Posted Tuesday, January 25, 2005

Happy Anniversary, Mac! Here's My Audio Contribution to the 1984 Shareholder's Meeting Party

Yesterday was the Mac's twenty-first "birthday," and the Internet is humming with a QuickTime movie of Steve Jobs unveiling the first Mac at Apple's 1984 shareholder's meeting.

According to some reports, the clip is from a "missing 1984 video" and contains "never-before-seen" footage. It's a nice story, but the reality isn't quite as romantic.

The complete video of Apple's 1984 shareholder's meeting is alive and well in Apple's corporate marketing archives. Apple's public relations department sent me a VHS dub of it ten years ago, and I've shown bits and pieces of it at user group meetings since then. I even used some of it in a CD-ROM that I produced in 1994 to accompany my long-out-of-print Macworld Complete Mac Handbook.

To add my small, bandwidth-friendly contribution to the 1984 noise, I extracted the audio track from my 1994 CD's movie and posted it as an AAC audio file. In this 548K download, Steve Jobs describes the Mac's components one-by-one, praising "the 3.5-inch disk as the disk of the 80s." Indeed, Steve is in his usual hyperbolic form; anyone who has listened to a recent keynote address will feel right at home. It's four minutes of happy driving down memory lane.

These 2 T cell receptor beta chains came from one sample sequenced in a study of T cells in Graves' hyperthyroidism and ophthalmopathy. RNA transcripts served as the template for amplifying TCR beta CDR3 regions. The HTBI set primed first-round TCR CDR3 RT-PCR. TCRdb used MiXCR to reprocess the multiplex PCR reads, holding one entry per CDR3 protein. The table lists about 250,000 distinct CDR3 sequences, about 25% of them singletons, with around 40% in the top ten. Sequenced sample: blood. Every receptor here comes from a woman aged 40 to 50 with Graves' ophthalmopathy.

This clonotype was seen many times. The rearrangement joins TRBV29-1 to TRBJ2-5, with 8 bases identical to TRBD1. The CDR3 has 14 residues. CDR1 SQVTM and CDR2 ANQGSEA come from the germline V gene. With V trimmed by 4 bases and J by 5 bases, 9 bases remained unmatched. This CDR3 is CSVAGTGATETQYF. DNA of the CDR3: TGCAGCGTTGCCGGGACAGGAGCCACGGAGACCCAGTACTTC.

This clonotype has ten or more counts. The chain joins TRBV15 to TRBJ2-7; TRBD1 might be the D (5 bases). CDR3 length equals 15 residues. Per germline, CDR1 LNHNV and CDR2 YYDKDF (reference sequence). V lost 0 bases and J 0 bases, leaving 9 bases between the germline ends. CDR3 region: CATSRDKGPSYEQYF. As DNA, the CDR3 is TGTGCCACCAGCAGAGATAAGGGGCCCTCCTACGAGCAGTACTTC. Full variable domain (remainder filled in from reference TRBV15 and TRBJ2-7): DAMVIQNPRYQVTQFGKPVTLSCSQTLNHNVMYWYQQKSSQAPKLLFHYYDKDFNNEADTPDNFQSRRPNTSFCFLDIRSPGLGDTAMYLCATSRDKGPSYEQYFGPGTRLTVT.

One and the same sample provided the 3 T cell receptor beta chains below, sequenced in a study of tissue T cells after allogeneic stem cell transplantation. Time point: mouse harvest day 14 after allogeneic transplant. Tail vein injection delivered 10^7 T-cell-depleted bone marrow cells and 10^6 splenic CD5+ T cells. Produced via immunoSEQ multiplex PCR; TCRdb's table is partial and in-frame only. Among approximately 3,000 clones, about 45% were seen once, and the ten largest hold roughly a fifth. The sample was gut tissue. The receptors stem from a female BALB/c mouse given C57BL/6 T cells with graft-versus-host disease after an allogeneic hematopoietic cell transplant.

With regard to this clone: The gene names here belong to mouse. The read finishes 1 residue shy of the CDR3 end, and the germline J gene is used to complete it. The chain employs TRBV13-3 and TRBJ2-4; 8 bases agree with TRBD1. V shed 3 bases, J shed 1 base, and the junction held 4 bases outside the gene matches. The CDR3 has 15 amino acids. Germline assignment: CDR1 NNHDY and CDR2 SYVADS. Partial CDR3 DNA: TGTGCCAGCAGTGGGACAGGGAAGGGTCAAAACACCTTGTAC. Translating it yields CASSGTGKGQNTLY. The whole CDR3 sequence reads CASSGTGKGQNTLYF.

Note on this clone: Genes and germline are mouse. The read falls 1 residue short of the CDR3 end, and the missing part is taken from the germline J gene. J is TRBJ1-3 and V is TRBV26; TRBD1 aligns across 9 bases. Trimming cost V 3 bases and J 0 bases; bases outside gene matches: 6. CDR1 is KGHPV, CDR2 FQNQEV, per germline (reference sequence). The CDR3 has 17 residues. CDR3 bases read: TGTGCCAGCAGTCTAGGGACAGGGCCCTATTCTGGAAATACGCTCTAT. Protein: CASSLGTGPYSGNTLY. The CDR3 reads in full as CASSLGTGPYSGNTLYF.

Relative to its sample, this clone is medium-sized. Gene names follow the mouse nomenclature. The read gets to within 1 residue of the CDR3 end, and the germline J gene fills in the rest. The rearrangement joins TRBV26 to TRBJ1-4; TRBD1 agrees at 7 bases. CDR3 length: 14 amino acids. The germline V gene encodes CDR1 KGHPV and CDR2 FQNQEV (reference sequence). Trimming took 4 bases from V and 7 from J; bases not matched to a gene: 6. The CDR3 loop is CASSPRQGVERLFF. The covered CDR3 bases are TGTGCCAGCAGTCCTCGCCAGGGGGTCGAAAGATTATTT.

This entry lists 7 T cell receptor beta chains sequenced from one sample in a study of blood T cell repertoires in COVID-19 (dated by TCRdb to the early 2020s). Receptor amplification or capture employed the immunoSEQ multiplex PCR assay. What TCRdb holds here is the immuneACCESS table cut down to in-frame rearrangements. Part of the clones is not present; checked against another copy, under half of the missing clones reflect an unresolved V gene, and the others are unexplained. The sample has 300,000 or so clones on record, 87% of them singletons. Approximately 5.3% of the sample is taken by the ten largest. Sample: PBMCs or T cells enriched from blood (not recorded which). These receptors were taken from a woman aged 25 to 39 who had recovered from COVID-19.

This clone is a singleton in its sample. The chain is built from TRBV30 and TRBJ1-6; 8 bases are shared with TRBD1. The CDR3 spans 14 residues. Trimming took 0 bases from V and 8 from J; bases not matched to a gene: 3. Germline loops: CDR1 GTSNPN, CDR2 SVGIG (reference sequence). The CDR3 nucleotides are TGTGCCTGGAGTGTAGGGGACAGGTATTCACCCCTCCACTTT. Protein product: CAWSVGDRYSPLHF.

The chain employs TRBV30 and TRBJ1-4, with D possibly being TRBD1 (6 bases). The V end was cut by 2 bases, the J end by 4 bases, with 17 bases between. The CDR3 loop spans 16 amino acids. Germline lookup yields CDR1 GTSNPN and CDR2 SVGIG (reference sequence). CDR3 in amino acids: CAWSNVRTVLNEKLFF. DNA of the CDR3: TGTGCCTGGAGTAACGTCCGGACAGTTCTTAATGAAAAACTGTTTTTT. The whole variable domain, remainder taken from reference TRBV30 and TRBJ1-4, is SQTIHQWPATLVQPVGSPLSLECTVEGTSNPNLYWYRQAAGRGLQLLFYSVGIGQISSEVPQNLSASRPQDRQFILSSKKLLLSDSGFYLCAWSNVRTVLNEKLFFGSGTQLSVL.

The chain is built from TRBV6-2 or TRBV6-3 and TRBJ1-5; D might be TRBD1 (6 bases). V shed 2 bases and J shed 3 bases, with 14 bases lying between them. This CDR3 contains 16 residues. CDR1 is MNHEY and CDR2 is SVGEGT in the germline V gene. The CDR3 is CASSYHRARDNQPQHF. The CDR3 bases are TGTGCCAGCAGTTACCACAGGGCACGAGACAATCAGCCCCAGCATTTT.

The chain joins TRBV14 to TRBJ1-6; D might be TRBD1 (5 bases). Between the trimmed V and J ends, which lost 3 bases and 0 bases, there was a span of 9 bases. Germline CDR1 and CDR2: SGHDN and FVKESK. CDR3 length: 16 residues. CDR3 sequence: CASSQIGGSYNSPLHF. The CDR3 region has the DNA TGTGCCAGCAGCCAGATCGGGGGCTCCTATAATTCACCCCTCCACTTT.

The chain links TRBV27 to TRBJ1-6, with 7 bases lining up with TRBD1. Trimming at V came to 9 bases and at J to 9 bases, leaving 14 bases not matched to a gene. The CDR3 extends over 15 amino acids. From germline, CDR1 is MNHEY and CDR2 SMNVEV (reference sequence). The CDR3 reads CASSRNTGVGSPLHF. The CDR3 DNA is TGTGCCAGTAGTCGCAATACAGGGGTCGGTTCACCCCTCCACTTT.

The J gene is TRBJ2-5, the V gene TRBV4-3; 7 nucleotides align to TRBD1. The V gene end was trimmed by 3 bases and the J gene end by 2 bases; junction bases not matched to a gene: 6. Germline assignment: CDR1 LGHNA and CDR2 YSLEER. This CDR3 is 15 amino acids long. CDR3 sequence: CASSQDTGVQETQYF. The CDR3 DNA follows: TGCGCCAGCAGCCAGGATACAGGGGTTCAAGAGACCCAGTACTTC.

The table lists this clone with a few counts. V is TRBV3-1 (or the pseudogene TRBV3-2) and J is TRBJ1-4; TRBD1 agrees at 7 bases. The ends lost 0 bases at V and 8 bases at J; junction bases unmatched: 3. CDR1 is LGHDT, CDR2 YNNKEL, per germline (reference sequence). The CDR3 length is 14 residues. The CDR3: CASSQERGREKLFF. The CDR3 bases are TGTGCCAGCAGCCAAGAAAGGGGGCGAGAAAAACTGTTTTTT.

In 1984, I was the Senior Technical Editor of Kilobaud magazine. Our staff traveled to Cupertino several times in the fall of 1983 to meet with members of the Mac team, and we got our own Mac prototype in November of that year. For a month or so, I had the pleasure of walking to work in the snowy town of Peterborough, New Hampshire with an unannounced Mac in its carrying bag.

A few months later, I was surrounded by Macs and working on my very first book: on Macintosh Basic. I'll let Andy tell that story.

Happy Anniversary, Macintosh. Thanks for the insanely great ride.

UPDATED: Some people were having problems playing the QuickTime version of this audio, so I re-encoded it into AAC format -- and saved over 4MB in the process. Now you can carry 1984 with you on your iPod!